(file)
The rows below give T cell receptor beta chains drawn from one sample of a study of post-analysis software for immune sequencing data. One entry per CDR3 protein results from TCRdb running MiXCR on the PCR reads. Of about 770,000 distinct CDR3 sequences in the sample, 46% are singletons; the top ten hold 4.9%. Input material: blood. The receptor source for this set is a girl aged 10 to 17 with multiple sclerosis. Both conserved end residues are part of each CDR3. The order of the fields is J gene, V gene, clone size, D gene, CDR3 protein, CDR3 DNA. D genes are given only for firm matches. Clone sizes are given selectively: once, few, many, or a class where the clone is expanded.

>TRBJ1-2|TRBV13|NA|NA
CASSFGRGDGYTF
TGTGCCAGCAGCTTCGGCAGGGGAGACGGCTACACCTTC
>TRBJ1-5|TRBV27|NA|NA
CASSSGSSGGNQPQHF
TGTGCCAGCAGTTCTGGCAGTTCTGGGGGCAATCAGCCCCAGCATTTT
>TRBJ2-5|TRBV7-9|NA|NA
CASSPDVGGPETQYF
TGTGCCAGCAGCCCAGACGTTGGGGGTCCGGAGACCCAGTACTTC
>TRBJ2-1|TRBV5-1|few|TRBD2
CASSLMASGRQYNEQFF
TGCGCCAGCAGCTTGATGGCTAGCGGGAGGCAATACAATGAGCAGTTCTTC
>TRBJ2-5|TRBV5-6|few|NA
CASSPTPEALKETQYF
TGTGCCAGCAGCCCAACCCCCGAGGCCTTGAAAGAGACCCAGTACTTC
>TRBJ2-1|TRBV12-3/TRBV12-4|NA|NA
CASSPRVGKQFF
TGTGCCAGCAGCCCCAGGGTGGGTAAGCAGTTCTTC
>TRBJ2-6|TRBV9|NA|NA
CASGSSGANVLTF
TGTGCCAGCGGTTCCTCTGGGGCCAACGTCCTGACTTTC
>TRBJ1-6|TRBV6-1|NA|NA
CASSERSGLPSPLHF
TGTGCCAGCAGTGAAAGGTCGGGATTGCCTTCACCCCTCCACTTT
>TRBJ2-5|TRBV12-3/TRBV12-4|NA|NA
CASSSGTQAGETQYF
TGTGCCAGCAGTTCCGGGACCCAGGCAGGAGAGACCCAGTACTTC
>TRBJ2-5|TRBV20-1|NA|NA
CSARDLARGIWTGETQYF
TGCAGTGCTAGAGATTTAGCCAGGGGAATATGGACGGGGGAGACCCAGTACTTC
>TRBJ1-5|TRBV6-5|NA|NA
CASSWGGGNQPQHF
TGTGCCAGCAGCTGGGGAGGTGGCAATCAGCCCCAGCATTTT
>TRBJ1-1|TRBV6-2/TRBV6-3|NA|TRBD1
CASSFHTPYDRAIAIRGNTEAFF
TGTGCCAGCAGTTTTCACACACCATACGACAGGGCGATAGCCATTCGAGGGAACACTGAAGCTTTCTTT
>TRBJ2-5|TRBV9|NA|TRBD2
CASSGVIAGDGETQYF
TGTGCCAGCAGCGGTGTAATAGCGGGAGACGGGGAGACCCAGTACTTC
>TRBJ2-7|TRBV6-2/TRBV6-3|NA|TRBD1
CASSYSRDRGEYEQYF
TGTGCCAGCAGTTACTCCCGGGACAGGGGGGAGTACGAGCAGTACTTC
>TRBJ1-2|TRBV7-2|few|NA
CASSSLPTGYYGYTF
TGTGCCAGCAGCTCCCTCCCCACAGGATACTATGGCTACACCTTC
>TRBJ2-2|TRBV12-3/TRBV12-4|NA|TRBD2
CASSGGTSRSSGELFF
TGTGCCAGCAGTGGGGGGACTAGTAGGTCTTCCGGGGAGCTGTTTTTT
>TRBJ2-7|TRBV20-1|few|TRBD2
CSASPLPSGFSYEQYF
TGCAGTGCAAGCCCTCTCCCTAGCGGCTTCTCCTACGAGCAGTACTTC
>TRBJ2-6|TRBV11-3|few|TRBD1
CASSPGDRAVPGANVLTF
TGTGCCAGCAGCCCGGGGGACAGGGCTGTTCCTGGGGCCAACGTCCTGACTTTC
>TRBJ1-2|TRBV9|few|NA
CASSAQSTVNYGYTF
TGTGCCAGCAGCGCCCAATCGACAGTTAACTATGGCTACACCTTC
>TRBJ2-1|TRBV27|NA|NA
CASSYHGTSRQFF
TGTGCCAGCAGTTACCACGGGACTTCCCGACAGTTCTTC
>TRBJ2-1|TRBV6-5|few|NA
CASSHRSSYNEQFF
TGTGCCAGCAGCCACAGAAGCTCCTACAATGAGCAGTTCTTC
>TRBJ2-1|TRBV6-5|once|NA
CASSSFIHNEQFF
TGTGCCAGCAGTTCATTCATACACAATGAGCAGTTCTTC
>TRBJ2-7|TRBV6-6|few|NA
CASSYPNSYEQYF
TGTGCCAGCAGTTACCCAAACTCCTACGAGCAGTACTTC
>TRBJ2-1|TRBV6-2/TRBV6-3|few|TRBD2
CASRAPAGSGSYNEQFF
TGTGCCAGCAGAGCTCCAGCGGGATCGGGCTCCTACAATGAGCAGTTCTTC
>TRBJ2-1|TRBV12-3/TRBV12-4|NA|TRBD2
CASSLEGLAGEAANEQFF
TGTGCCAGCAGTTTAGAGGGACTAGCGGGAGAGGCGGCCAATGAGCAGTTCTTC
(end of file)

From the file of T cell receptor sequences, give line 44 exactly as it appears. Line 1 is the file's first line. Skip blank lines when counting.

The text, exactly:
>TRBJ1-2|TRBV7-2|few|NA